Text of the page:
Such devices also can include a computer-readable storage media reader, a communications device (e.g., a modem, a network card (wireless or wired), an infrared communication device, etc.), and working memory as described above. The computer-readable storage media reader can be connected with, or configured to receive, a computer-readable storage medium, representing remote, local, fixed, and/or removable storage devices as well as storage media for temporarily and/or more permanently containing, storing, transmitting, and retrieving computer-readable information. The system and various devices also typically will include a number of software applications, modules, services, or other elements located within at least one working memory device, including an operating system and application programs, such as a client application or Web browser. It should be appreciated that alternate embodiments may have numerous variations from that described above. For example, customized hardware might also be used and/or particular elements might be implemented in hardware, software (including portable software, such as applets), or both. Further, connection to other computing devices such as network input/output devices may be employed.

Storage media and computer readable media for containing code, or portions of code, can include any appropriate media known or used in the art, including storage media and communication media, such as but not limited to volatile and non-volatile, removable and non-removable media implemented in any method or technology for storage and/or transmission of information such as computer readable instructions, data structures, program modules, or other data, including RAM, ROM, EEPROM, flash memory or other memory technology, CD-ROM, digital versatile disk (DVD) or other optical storage, magnetic cassettes, magnetic tape, magnetic disk storage or other magnetic storage devices, or any other medium which can be used to store the desired information and which can be accessed by the a system device. Based on the disclosure and teachings provided herein, a person of ordinary skill in the art will appreciate other ways and/or methods to implement the various embodiments.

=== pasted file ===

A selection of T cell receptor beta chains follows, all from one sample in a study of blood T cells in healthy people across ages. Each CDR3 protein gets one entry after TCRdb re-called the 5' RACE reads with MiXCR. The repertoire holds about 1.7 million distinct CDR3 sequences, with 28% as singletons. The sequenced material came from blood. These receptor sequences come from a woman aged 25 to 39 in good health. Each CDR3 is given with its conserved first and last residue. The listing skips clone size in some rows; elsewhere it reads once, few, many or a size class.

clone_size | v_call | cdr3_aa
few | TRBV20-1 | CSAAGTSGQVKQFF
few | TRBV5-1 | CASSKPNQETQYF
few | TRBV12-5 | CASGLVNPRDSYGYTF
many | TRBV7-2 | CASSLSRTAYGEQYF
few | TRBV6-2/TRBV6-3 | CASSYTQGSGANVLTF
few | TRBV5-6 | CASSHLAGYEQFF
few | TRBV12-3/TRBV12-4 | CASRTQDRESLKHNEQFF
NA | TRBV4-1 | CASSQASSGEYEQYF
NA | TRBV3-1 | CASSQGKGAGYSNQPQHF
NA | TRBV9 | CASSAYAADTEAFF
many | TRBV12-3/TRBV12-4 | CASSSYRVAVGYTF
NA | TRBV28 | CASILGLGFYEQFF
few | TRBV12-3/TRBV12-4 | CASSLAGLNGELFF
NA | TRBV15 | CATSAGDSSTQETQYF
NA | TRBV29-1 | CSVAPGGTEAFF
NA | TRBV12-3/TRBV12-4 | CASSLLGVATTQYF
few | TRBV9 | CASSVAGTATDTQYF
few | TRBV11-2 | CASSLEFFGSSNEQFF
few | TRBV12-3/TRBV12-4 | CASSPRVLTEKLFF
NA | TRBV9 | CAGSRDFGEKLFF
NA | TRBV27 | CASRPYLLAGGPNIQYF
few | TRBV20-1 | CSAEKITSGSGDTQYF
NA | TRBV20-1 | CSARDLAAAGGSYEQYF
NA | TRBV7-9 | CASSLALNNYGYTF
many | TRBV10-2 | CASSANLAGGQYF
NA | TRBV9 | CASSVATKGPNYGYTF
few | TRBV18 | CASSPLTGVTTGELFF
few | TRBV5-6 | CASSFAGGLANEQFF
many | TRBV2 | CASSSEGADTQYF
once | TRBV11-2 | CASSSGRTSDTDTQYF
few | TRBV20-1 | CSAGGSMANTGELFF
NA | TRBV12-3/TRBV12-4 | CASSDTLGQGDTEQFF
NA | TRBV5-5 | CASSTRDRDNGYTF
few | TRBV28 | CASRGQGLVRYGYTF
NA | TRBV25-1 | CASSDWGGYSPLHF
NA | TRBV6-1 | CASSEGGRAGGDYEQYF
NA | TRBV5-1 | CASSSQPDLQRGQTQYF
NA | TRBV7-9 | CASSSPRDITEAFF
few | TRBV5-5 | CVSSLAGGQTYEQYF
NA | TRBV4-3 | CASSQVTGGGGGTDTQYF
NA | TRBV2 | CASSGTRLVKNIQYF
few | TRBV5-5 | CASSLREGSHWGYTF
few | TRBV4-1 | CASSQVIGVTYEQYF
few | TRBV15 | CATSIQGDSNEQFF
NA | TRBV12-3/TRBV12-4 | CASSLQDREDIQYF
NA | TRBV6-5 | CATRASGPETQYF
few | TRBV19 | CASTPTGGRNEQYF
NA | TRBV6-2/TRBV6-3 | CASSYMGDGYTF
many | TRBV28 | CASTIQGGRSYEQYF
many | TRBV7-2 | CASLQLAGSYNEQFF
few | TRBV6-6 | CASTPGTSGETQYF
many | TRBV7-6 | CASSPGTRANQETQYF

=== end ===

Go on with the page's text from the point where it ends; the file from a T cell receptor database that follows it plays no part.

The specification and drawings are, accordingly, to be regarded in an illustrative rather than a restrictive sense. It will, however, be evident that various modifications and changes may be made thereunto without departing from the broader spirit and scope of the disclosure as set forth in the claims.

The description of the subject technology is provided to enable any person skilled in the art to practice the various embodiments described herein. While the subject technology has been particularly described with reference to the various figures and embodiments, it should be understood that these are for illustration purposes only and should not be taken as limiting the scope of the subject technology.